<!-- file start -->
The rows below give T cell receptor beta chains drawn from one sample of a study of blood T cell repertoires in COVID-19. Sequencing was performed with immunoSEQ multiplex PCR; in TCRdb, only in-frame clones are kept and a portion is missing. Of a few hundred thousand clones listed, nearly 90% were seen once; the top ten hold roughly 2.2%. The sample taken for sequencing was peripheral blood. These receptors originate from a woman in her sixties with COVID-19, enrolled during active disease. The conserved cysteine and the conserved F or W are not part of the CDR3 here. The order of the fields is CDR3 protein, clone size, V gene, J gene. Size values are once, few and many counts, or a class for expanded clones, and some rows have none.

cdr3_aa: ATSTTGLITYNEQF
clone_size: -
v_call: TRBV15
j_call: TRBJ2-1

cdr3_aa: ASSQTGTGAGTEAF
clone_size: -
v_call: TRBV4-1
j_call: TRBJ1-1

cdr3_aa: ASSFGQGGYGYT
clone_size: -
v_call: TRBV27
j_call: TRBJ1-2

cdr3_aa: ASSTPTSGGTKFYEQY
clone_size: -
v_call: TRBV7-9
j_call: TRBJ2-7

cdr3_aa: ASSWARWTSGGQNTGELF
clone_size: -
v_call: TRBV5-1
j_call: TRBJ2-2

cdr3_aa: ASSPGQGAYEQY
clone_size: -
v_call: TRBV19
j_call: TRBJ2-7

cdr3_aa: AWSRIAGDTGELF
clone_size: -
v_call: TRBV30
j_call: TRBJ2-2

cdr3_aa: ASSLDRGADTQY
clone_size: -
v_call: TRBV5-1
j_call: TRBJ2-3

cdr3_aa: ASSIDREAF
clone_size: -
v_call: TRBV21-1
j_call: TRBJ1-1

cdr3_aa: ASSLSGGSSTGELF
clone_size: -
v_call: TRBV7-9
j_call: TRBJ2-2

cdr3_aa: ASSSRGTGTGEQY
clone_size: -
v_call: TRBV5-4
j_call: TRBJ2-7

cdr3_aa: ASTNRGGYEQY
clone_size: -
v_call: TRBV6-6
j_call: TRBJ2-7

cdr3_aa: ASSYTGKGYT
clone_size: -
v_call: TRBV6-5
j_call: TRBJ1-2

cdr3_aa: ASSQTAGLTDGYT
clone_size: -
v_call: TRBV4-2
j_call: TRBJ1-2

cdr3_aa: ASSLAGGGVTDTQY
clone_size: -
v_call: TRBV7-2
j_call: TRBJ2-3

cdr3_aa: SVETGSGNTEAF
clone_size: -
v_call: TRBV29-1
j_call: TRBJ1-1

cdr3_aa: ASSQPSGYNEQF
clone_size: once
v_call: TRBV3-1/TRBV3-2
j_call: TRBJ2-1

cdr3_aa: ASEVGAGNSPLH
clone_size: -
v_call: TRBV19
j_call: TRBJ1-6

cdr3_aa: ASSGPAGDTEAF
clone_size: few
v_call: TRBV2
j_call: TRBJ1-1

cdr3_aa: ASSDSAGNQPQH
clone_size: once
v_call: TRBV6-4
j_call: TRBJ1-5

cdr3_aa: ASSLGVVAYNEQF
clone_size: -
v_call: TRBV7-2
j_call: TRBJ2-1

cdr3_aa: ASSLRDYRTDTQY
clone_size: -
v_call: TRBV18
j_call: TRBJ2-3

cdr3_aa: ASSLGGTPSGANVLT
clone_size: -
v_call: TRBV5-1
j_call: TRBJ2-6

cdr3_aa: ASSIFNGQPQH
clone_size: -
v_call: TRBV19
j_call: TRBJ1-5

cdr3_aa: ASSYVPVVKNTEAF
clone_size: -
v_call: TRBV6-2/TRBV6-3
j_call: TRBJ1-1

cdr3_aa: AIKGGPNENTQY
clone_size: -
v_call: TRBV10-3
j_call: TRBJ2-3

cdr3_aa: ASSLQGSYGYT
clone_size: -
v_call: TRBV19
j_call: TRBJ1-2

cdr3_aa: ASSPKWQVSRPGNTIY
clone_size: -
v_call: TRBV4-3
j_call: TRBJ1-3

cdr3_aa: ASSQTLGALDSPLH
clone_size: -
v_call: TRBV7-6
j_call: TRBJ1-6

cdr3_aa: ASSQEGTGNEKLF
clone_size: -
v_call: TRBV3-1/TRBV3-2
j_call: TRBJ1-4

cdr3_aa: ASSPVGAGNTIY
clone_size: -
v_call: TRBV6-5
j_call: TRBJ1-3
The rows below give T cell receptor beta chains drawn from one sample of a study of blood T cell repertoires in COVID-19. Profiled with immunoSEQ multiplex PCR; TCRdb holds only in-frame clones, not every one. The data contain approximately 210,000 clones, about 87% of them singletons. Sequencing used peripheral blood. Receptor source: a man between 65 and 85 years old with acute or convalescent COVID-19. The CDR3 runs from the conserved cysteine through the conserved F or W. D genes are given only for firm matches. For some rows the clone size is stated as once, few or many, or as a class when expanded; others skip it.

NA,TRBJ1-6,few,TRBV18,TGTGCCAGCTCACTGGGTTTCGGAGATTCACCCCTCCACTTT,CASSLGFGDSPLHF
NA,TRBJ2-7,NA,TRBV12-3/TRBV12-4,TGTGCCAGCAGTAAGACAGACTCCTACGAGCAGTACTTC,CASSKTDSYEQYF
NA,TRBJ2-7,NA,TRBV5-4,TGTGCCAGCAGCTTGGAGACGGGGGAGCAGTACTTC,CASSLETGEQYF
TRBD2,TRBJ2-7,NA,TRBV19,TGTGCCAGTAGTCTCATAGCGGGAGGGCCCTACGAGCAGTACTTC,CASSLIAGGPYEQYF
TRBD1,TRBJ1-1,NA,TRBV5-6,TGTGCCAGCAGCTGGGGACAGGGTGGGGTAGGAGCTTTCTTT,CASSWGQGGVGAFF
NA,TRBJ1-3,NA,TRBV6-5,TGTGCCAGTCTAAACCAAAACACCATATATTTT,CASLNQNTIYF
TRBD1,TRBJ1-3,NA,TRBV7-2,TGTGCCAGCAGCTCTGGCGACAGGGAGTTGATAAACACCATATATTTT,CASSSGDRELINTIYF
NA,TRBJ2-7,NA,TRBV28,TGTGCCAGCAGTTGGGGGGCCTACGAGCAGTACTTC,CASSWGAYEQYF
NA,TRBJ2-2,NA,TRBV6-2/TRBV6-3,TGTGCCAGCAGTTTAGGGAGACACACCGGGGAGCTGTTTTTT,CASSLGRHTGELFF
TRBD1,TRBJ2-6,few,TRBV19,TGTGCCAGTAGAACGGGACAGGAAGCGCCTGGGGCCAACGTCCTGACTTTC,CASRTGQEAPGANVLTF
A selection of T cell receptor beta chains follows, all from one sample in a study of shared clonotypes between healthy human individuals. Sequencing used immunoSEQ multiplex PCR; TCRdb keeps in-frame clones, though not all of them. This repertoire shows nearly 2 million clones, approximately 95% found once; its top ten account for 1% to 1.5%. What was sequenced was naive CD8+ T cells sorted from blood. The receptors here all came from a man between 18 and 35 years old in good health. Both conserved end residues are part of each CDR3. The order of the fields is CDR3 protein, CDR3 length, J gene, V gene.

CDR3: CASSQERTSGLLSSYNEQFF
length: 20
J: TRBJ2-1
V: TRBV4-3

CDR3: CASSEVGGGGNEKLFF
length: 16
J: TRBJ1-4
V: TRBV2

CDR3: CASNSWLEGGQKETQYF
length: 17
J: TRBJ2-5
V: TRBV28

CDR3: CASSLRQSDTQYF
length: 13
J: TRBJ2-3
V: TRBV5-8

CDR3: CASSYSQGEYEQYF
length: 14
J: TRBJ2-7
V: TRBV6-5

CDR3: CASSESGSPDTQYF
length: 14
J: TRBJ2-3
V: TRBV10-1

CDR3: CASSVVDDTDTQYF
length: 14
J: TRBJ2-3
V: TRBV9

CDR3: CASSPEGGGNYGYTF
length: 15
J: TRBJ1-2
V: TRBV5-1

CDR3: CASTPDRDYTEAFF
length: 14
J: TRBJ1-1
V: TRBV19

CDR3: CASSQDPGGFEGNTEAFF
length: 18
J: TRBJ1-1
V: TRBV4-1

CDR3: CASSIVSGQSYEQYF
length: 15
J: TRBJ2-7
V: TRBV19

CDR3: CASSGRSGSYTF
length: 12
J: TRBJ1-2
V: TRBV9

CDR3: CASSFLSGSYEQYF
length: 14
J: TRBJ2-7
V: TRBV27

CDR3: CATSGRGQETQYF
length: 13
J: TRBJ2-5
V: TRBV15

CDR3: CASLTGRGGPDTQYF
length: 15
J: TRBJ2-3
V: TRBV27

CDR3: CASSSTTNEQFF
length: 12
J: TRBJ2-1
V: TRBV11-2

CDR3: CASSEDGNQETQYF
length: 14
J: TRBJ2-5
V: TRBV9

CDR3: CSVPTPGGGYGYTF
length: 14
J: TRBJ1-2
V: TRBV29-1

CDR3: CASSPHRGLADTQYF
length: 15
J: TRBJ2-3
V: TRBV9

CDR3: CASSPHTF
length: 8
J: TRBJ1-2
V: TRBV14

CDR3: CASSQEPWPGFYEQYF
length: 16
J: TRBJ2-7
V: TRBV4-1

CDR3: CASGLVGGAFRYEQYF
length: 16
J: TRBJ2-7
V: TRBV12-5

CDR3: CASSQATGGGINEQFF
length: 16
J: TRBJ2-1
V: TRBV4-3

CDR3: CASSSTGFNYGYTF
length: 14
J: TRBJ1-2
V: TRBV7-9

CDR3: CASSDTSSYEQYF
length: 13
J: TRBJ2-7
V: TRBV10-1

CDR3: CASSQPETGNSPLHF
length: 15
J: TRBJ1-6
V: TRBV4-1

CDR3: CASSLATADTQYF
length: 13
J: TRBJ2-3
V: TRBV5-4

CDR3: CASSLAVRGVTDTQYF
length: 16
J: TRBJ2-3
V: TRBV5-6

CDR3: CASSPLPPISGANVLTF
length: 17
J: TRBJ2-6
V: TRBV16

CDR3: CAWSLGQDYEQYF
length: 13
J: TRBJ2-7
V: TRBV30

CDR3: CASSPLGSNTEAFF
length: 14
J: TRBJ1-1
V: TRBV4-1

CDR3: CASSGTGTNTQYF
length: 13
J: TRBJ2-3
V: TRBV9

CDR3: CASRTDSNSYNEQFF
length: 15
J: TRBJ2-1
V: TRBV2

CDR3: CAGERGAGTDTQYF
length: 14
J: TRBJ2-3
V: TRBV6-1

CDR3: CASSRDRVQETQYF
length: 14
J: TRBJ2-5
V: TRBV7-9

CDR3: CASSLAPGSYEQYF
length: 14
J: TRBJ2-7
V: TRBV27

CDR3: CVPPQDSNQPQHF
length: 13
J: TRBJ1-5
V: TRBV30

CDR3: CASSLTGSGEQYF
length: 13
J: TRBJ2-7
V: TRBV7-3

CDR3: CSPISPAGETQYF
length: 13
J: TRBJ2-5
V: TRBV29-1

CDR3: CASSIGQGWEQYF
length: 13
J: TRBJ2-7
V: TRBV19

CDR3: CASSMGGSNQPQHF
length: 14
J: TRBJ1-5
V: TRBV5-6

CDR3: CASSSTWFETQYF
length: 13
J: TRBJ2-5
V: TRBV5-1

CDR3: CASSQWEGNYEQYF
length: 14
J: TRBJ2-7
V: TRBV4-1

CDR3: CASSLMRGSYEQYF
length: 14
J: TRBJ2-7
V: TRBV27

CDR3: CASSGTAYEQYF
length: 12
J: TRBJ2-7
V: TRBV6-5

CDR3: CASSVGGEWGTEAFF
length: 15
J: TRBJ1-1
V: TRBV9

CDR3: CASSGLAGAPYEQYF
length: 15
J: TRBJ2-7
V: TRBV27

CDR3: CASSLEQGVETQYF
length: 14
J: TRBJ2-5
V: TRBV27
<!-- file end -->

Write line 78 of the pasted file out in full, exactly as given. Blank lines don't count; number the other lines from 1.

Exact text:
cdr3_aa: ASSDSAGNQPQH